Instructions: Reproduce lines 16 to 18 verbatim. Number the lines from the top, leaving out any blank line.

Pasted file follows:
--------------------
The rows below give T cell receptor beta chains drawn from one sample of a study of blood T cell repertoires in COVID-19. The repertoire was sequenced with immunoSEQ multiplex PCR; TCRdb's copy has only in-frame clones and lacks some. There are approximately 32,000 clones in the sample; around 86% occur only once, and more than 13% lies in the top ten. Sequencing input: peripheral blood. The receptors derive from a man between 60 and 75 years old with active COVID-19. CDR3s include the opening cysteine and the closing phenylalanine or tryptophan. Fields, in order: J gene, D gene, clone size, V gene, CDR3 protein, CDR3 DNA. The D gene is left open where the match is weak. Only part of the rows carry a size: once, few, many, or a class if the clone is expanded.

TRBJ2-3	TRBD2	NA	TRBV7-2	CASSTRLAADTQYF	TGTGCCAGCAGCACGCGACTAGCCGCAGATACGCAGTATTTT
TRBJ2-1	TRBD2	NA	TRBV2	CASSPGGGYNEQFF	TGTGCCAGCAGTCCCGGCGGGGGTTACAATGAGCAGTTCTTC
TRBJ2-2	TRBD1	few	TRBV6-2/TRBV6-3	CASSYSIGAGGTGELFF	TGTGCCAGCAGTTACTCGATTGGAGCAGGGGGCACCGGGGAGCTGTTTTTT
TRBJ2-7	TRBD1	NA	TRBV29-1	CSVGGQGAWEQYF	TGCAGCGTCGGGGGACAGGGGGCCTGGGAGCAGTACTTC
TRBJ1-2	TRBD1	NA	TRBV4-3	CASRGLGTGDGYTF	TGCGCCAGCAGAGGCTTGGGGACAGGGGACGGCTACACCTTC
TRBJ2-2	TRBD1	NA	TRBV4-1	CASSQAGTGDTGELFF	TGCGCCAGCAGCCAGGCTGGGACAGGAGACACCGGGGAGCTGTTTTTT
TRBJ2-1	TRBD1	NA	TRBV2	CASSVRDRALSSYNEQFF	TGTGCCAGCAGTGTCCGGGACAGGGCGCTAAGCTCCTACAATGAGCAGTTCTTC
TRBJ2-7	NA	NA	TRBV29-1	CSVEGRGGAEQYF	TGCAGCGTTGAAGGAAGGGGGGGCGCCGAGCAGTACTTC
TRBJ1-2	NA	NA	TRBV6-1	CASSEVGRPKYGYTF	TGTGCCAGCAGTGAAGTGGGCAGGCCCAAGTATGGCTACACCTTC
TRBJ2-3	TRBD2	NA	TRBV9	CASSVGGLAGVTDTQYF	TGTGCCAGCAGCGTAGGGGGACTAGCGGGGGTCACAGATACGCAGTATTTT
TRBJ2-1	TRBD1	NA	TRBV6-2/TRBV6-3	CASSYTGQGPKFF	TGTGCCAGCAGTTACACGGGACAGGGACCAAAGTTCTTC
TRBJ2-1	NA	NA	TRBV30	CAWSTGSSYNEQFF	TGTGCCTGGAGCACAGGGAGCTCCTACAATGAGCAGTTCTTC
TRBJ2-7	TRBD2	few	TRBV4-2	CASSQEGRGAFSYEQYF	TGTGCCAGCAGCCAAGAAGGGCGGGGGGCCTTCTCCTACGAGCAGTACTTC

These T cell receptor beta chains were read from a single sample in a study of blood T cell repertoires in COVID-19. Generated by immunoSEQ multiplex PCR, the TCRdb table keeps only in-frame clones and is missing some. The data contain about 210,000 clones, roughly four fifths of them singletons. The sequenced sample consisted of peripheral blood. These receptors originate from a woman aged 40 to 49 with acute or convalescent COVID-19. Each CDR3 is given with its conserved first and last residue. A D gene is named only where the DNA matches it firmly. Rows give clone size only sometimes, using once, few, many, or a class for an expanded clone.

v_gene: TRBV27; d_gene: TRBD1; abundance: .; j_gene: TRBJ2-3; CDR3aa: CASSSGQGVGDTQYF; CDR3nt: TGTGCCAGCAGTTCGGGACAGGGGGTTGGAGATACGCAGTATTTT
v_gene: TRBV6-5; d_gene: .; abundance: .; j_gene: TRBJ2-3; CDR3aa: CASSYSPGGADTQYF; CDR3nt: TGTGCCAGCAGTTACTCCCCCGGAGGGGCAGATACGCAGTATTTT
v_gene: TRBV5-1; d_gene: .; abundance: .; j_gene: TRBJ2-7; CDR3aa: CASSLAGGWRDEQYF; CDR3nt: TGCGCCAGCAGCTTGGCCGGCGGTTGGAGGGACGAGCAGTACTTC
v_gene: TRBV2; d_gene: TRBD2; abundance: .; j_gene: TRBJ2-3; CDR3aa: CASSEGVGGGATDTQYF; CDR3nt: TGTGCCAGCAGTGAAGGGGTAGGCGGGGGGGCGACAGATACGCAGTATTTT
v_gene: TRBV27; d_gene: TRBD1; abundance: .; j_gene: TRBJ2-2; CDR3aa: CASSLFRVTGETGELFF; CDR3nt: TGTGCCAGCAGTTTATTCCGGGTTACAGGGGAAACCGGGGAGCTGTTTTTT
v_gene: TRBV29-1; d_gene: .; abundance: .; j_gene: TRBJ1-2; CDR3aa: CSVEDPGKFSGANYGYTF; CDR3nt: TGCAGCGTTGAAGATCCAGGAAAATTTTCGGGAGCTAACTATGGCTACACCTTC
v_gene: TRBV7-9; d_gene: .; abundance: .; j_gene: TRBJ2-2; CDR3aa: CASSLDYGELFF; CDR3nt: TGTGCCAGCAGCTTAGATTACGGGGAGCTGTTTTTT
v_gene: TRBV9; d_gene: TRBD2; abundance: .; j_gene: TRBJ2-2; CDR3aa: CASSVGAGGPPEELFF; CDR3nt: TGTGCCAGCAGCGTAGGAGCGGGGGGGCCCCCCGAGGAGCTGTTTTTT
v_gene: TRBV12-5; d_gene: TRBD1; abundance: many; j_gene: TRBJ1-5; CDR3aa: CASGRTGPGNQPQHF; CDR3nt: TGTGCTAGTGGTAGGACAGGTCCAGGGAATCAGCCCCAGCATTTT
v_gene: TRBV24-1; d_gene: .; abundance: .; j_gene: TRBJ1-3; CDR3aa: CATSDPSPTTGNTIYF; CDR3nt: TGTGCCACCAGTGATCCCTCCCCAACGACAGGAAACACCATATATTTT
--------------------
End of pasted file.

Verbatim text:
v_gene: TRBV27; d_gene: TRBD1; abundance: .; j_gene: TRBJ2-3; CDR3aa: CASSSGQGVGDTQYF; CDR3nt: TGTGCCAGCAGTTCGGGACAGGGGGTTGGAGATACGCAGTATTTT
v_gene: TRBV6-5; d_gene: .; abundance: .; j_gene: TRBJ2-3; CDR3aa: CASSYSPGGADTQYF; CDR3nt: TGTGCCAGCAGTTACTCCCCCGGAGGGGCAGATACGCAGTATTTT
v_gene: TRBV5-1; d_gene: .; abundance: .; j_gene: TRBJ2-7; CDR3aa: CASSLAGGWRDEQYF; CDR3nt: TGCGCCAGCAGCTTGGCCGGCGGTTGGAGGGACGAGCAGTACTTC